However, in most cases, a seven-segment display is used in conjunction with a microcontroller (MCU) or microprocessor (MPU). In such scenarios, the eight segment pins are connected to the MCU/MPU's I/O pins, while the common pin is connected to either the ground or Vcc, depending on its type (CC or CA). These I/O pins are then manipulated in a specific sequence to display the desired numbers. The table below illustrates the particular sequence for displaying each number on the seven-segment display. For instance, to display the number "0," all LEDs except the one corresponding to segment "g" should be illuminated, resulting in the bit pattern 11000000. Similarly, to display "1," LEDs associated with segments "b" and "c" should be lit, corresponding to the bit pattern 11111001.

8 sequence for displaying desired numbers.png

8 sequence for displaying desired numbers

Note: This table applies specifically to Common Anode displays. For Common Cathode displays, you can simply swap the '1's with '0's and the '0's with '1's.


  • Deployed in scenarios necessitating larger text size

  • Not reliant on microcontrollers, making it suitable for petite electronic undertakings

  • Applied in conjunction with four-segment setups to exhibit four-character measurements or sensor data

  • Boasts luminous brightness, rendering it fitting for displays in low-light or dim environments

7-Segment Display-based Projects

  • Electronic die featuring a seven-segment display

  • Water level gauge


In brief, two variants of seven-segment displays exist: Common Anode and Common Cathode, each with its advantages and drawbacks.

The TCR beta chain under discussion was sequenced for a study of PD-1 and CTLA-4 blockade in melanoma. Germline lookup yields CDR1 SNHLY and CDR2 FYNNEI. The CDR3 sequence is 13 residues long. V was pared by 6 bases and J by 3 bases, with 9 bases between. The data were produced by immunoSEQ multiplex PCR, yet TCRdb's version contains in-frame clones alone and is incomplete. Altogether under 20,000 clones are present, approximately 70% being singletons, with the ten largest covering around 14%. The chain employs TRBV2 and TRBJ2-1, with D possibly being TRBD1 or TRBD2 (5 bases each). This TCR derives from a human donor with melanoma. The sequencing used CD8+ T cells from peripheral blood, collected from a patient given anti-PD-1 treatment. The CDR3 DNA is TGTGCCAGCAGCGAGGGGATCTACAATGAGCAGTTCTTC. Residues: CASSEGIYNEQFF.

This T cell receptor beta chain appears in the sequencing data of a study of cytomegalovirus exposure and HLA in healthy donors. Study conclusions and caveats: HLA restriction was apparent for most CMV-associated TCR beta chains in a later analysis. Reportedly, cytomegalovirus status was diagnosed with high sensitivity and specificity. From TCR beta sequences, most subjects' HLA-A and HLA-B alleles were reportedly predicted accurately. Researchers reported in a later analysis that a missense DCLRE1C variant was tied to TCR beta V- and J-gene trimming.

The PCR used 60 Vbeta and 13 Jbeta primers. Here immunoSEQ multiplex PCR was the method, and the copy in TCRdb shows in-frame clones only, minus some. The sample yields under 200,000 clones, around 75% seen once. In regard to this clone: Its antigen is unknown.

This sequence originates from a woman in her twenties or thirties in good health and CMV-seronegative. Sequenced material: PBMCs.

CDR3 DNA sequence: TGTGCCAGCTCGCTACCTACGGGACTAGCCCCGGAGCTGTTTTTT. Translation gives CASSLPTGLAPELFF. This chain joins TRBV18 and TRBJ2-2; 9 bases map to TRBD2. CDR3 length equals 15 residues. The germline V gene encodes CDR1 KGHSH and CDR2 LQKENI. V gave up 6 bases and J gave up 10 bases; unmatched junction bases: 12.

Common Anode displays enjoy greater popularity compared to Common Cathode ones due to their lower power consumption when showcasing numerical data. However, Common Cathode displays excel in providing superior contrast ratios.

Both types find extensive utility in numerous everyday applications, encompassing digital timekeeping devices, numeric input interfaces, and alphanumeric visual displays.

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  • What is the range of the 7-segment display?
  • Up to 7 meters (23 feet).

  • What is the 7-segment display sequence?
  • Sequences displayed on a seven-segment display provide insights into the status and faults of different components within your storage array.

  • Which 7-segment display is best?
  • Common anode seven-segment displays.

  • What is the use of a 7-segment display?
  • The primary purpose of a 7-segment display is to offer a straightforward and easily recognizable means of presenting numerical data. It finds widespread utility in digital clocks, calculators, digital meters, and various applications where numerical information needs to be displayed.

  • How to turn on the 7-segment display?
  • To activate a segment, you need to set its corresponding pin to a LOW state.

  • How to know if the 7-segment display is working?
  • If any segment is illuminated, it indicates that the 7-segment display is of the common anode type and is functioning.